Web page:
From hands-on analog to cutting-edge digital, here are successful engagement ideas garnered from the show floor of the Experiential Marketing Summit that should be in every meeting professional’s toolbox.
The recent Experiential Marketing Summit (EMS) lived and breathed engagement, the engine behind impactful business-to-business events. The industry’s key players continuously seek innovative ways to deliver value through impactful, highly personalized experiences that their audiences want, and here are some of their favorite ideas from EMS 2023.
There’s something about playing with everyone’s favorite bricks that appeal to adults as well as kids. Whether it’s the satisfying tactile experience of manipulating the pieces or watching them morph into something unexpected, the joy is universal. When it comes to events, it can also be a cool way to build new connections and engagement.
EMS hosted a Brick Building Activation Challenge right on the show floor, where 24 participants were paired with each other to review a brief and work together to deliver a small-scale version of an activation for a “client” in under 30 minutes. The pressure was on as a multitude of loose bricks were dumped onto the table, but the surprising part came at the very end when with just a few minutes to go — the competitors started to help each other find the missing pieces to complete their designs.
LEGO sets comprising only six pieces were part of the “duck experiment” during the presentation on workstreams of the future by Andy Sexton, executive creative director for 2LK, and Megan Sutphin, director of proprietary events for Salesforce. Attendees had 30 seconds to build a duck, and no two were alike.
“The bricks are fixed, but you all innovated around them,” commented Sexton. The same goes for designing events around the client’s requirements and other constraints. The key to success? “Find the fixed, focus on the variables.”
Captive and Delighted Audience
Too often, content during events happens in designated spaces, which are only sometimes branded or sponsored. Arguably the most happening place on the show floor was Highmark Hub, a two-story anchor exhibit by the supplier of event structures that was also a theater that ran programming as part of the conference’s content. Attendees could grab a snack and find a place in front of the stage or at one of the tables inside the booth, which was particularly handy for working on a laptop. The space was packed throughout the day but especially during Lunch & Learn, and the audience walked away with the knowledge from the presentations and the appreciation of the brand that made their experience enjoyable.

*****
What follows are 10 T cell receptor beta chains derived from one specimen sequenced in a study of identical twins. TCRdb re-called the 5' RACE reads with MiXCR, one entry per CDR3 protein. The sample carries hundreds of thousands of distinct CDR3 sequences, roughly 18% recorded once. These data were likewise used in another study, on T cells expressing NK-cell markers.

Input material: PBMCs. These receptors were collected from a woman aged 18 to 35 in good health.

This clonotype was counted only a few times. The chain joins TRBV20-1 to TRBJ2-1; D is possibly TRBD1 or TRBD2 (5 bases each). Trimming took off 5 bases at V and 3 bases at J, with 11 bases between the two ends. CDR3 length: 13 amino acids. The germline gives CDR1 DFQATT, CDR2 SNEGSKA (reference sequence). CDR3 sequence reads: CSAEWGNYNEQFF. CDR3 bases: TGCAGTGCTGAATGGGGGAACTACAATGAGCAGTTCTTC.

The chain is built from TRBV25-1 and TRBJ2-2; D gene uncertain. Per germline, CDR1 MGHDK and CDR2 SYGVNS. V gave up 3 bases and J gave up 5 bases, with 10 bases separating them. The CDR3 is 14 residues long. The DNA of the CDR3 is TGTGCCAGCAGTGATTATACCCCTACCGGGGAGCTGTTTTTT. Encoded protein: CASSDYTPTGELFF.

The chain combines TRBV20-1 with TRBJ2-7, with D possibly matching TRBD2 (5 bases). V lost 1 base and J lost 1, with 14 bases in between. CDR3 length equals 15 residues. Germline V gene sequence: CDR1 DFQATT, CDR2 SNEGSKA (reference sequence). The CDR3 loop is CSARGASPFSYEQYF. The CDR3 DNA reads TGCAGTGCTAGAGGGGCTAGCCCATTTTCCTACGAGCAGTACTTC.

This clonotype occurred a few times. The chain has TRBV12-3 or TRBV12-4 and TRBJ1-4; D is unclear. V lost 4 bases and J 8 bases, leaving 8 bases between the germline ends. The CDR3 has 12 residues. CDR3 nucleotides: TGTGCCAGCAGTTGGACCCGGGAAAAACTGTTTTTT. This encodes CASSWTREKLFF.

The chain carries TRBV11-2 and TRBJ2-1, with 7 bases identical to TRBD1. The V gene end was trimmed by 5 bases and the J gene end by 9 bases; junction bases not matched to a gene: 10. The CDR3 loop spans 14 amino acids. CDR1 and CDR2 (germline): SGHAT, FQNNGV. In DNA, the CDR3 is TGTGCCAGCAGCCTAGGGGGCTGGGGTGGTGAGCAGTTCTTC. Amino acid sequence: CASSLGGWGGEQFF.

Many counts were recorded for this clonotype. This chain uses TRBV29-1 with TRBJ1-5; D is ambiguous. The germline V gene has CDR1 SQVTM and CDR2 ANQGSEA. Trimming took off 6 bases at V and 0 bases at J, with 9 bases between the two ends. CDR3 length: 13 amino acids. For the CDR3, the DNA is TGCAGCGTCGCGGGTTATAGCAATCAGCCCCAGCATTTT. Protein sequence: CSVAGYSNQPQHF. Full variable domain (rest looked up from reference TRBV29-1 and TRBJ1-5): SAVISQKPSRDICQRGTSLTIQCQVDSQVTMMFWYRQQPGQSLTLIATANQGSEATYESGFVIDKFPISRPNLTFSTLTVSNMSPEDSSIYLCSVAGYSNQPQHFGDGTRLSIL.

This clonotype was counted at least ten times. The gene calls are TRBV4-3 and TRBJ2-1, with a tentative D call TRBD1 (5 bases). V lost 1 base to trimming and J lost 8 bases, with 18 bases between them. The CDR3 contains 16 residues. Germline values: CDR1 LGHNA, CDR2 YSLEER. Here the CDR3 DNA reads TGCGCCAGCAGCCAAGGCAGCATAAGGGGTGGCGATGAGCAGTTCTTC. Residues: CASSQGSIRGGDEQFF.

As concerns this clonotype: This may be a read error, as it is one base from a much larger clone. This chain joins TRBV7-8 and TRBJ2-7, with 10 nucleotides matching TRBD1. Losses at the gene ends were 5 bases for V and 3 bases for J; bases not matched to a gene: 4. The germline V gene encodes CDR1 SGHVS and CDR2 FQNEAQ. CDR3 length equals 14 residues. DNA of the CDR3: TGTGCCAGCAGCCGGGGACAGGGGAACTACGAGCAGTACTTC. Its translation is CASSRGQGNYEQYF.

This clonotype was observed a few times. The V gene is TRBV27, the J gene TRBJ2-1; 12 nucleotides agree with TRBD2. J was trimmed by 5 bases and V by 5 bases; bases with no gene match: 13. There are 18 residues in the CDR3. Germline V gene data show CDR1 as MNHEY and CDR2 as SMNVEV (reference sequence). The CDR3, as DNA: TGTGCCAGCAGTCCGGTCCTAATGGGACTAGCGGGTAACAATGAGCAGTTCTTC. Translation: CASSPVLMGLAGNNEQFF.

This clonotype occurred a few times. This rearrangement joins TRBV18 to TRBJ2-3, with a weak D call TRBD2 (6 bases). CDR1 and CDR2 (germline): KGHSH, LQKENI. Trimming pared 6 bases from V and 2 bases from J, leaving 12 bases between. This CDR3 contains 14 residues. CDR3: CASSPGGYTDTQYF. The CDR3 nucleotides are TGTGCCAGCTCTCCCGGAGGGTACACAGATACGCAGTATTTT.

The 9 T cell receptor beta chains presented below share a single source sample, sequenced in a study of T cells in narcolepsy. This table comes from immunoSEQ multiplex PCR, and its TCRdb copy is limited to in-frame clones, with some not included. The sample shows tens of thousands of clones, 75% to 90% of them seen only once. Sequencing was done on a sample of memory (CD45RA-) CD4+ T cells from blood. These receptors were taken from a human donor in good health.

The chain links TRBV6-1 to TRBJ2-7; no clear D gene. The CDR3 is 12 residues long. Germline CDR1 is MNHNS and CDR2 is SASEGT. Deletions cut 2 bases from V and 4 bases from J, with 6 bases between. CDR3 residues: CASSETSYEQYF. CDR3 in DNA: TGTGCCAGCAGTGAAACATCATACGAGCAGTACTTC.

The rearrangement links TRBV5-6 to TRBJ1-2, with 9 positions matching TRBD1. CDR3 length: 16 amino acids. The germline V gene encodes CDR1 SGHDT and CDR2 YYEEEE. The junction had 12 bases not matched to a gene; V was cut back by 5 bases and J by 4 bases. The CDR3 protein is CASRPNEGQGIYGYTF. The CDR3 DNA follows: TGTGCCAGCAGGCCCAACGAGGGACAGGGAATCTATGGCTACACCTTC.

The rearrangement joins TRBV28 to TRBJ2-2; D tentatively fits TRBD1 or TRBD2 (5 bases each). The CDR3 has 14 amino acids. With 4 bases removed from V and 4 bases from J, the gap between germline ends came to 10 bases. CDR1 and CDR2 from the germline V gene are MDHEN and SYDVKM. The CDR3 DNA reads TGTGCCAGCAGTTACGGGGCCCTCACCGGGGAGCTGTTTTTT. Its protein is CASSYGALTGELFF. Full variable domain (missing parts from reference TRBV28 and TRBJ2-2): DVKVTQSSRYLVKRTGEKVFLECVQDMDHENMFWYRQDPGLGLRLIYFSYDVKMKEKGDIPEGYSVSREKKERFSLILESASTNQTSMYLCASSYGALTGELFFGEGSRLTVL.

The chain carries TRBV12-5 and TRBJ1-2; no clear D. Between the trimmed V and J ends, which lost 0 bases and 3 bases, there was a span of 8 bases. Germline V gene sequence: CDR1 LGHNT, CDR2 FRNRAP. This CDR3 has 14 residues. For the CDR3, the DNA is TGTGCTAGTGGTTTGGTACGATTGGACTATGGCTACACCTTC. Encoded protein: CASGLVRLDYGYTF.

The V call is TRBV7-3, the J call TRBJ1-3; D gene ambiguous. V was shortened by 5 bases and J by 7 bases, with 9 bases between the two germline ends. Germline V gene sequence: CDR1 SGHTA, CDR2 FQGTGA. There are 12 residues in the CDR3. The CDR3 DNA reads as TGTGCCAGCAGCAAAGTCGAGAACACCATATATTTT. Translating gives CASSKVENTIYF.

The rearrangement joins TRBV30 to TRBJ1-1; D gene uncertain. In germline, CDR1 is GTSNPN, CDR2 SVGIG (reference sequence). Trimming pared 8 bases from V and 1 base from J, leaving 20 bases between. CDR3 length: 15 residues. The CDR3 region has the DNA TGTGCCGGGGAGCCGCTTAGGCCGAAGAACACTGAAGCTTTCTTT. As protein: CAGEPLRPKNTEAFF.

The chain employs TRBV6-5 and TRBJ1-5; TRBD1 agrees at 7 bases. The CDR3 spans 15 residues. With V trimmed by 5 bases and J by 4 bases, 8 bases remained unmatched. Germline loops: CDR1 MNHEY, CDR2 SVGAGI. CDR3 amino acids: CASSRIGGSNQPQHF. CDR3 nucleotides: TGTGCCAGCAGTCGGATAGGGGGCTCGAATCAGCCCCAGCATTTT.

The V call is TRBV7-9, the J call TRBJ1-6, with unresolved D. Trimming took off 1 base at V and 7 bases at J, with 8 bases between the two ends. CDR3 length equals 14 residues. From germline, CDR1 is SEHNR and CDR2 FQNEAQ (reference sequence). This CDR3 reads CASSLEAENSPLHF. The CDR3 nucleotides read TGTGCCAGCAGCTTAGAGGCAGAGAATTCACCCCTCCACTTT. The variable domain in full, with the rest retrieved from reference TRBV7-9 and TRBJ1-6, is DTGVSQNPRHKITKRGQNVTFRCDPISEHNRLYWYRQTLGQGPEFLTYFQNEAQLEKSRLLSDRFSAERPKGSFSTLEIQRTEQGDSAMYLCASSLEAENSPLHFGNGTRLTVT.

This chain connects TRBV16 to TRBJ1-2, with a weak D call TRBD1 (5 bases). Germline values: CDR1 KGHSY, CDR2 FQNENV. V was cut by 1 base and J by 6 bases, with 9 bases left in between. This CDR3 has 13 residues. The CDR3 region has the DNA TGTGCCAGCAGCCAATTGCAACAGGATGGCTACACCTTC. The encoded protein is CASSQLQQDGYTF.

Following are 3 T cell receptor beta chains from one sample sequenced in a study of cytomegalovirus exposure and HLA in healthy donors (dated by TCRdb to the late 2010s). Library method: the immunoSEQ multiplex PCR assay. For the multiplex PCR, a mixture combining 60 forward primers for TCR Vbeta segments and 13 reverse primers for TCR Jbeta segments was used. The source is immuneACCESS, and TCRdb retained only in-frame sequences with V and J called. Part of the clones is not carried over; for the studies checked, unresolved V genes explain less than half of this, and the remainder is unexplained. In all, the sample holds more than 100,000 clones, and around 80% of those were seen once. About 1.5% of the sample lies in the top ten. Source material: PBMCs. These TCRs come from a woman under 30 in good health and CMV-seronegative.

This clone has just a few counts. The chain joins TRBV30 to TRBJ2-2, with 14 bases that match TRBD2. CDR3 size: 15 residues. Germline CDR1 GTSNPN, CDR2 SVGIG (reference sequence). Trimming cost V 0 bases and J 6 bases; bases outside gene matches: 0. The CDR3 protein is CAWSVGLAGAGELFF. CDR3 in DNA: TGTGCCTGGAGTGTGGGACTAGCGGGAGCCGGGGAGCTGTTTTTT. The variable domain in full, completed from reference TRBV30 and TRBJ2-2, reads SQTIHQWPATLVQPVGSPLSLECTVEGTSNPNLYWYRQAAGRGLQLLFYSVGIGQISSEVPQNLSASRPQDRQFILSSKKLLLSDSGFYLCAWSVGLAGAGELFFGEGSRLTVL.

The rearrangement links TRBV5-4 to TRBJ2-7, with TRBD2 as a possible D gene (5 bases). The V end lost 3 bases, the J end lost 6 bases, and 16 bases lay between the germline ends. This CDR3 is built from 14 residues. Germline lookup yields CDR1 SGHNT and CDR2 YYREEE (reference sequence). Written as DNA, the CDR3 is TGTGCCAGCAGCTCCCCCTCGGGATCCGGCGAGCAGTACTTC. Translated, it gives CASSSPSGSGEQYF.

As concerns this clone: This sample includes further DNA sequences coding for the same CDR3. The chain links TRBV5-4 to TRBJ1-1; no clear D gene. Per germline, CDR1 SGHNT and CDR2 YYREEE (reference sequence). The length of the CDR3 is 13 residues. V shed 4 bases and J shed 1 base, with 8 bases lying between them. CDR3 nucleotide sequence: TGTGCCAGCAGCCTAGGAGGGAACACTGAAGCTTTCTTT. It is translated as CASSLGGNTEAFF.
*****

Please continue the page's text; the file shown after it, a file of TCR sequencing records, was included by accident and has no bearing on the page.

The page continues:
From Phone to Mars
Blending physical and digital experiences is now a permanent part of the event marketing toolkit. Still, the latest tech advancements have raised attendee expectations even higher and offered marketers more room to play.
Kevin Calabrese, assistant vice president of brand design and head of experiential creative for AT&T, opened his presentation with a video of his avatar scoring in a virtual WNBA experience to illustrate the importance of highly personalized digital brand experiences.
“Fans want to feel part of the action whether inside the arena or streaming,” he said. The company used body scanners to create realistic digital avatars that can be dropped into various digital virtual environments, the practice Calabrese noted is becoming an industry staple. “We’re using it across multiple verticals, and it becomes a fun, memorable, sharable piece. People love it.”
At the booth of the brand experience agency Astound, attendees could scan a QR code with their phone and take a step through a virtual portal that opened in front of them right onto the surface of Mars. The seamless, immersive activation showcased the strong potential of Augmented Reality (AR) for in-person events.
“This is a fast-growing technology that has a tremendous amount of traction,” commented Abe Gottesman, director of client partnerships with Astound. His company already integrates similar digital experiences in brand activations, including product demonstrations, as well as to present 3D models of rendered environments during the planning stage.
“Brands are excited about these digital assets because they’re reusable and easily re-skinned, which makes them very versatile,” Gottesman said. Along with Virtual Reality (VR), also becoming a staple instrument, AR has finally made it accessible to take brand experiences and engagement into an entirely different dimension.